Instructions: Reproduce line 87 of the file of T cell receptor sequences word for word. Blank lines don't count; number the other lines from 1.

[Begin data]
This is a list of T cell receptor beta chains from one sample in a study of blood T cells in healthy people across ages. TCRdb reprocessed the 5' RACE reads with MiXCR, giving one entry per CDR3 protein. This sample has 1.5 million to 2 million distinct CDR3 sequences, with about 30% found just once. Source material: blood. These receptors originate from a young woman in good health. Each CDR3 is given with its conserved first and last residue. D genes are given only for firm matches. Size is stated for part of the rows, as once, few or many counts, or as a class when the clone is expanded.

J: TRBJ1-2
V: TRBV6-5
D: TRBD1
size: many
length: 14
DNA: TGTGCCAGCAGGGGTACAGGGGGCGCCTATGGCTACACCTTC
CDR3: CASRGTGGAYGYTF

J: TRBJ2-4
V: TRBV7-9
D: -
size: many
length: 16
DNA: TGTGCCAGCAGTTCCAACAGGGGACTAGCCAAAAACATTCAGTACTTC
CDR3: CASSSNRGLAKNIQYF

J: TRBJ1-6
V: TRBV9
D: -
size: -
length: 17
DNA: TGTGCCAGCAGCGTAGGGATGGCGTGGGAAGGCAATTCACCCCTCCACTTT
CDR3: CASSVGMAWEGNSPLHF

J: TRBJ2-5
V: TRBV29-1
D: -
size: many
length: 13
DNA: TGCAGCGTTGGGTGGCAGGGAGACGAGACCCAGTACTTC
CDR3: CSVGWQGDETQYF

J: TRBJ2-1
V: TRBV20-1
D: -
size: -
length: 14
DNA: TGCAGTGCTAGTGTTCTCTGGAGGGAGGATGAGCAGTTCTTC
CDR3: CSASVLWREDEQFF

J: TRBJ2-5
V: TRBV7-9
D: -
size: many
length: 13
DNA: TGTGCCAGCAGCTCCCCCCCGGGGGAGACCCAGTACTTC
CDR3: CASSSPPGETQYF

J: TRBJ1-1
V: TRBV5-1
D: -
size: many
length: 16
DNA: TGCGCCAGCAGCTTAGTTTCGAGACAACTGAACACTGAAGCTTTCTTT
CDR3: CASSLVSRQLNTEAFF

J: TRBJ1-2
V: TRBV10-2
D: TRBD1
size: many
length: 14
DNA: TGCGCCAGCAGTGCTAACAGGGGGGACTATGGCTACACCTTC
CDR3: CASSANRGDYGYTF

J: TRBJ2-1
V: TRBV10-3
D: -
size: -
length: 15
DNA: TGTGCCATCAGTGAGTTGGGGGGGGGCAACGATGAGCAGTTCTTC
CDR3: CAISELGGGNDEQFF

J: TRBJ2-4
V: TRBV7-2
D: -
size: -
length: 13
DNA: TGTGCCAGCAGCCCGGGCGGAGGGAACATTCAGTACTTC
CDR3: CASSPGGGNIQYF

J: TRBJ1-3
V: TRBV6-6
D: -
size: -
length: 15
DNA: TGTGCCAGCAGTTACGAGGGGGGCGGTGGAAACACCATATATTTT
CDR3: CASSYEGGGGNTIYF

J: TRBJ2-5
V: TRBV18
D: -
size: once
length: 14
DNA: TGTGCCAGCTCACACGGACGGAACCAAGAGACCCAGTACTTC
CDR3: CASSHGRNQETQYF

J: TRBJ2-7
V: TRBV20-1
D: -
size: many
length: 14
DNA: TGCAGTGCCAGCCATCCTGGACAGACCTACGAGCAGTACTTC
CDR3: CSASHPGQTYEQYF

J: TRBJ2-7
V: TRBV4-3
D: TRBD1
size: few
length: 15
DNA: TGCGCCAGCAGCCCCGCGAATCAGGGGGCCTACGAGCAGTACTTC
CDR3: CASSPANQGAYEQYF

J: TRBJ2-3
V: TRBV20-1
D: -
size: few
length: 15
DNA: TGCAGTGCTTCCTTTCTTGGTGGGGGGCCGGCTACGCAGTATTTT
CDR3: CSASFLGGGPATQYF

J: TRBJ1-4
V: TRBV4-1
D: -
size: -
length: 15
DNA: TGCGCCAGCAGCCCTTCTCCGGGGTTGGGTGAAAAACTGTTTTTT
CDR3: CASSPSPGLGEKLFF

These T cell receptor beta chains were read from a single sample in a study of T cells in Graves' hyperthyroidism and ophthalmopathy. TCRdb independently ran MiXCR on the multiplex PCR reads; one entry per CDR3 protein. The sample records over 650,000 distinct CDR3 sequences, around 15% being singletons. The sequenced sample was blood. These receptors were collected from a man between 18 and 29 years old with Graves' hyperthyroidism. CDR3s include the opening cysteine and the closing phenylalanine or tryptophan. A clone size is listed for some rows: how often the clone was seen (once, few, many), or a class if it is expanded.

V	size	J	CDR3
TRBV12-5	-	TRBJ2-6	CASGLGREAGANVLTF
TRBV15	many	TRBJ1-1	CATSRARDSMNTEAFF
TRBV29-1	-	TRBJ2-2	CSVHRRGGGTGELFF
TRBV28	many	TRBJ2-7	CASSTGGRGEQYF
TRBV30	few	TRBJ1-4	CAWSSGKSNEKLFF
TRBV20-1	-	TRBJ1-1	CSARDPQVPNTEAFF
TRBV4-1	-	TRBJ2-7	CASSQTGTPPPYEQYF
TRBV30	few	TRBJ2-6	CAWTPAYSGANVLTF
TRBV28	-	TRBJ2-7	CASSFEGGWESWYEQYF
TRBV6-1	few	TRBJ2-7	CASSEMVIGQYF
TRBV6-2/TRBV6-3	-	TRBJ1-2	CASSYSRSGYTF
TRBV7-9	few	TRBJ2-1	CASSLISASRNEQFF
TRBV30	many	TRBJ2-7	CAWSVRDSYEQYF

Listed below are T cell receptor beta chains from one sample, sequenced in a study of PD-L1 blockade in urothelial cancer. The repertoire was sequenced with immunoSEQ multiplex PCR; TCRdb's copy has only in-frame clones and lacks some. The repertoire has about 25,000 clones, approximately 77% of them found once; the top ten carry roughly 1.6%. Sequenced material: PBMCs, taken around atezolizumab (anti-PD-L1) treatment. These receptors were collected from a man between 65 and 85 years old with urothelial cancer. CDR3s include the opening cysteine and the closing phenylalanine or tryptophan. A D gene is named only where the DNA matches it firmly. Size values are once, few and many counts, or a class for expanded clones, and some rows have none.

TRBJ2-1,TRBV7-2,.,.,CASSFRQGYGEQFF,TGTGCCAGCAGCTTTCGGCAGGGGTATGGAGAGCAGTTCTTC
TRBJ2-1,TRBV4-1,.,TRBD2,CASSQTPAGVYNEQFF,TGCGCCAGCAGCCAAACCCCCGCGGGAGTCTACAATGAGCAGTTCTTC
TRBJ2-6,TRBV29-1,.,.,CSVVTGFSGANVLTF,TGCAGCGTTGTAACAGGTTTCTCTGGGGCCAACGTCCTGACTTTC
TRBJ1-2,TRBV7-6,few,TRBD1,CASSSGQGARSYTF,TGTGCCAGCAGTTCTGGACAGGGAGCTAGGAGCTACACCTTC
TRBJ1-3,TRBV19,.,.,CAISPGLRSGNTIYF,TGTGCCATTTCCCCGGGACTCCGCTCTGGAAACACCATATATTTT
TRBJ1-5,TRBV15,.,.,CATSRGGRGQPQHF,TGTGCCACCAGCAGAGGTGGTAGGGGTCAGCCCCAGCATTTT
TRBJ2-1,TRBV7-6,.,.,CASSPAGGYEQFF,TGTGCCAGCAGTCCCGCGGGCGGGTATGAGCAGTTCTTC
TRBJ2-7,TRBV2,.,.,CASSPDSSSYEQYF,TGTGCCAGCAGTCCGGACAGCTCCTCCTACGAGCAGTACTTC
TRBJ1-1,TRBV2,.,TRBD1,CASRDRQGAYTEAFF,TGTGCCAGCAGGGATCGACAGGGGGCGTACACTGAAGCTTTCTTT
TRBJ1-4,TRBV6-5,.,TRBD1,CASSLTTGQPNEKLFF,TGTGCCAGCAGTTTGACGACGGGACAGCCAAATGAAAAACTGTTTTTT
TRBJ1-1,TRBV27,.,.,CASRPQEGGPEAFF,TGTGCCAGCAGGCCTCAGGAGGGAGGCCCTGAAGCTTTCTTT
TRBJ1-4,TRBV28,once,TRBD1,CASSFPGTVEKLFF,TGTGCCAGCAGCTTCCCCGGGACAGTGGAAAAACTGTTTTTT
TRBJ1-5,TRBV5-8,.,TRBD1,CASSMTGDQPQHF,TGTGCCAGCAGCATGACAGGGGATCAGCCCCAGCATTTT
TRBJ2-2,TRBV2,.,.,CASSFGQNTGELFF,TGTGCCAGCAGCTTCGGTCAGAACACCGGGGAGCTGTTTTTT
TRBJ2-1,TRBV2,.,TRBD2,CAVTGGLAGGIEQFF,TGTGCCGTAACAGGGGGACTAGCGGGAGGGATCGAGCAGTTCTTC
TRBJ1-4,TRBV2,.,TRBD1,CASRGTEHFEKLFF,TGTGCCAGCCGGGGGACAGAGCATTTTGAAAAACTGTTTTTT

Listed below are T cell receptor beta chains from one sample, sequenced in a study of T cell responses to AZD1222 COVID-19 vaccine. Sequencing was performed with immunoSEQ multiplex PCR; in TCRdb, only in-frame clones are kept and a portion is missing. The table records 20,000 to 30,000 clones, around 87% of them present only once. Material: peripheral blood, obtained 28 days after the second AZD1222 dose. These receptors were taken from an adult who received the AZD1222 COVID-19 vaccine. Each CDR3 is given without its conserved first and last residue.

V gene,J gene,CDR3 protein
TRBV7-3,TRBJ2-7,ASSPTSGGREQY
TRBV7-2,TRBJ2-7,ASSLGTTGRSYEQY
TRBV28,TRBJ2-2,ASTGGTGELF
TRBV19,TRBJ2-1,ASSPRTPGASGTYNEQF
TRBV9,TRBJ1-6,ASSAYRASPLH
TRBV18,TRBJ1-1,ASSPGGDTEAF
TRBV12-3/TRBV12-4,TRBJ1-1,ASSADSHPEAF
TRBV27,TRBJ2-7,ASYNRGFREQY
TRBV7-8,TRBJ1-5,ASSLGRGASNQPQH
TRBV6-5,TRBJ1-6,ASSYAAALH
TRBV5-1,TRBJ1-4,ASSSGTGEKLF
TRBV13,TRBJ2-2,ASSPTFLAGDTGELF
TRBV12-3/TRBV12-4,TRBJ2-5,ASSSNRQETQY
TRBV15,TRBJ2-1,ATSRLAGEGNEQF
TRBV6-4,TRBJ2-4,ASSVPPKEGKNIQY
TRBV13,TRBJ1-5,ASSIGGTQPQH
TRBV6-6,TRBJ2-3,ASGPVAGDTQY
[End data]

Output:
V: TRBV20-1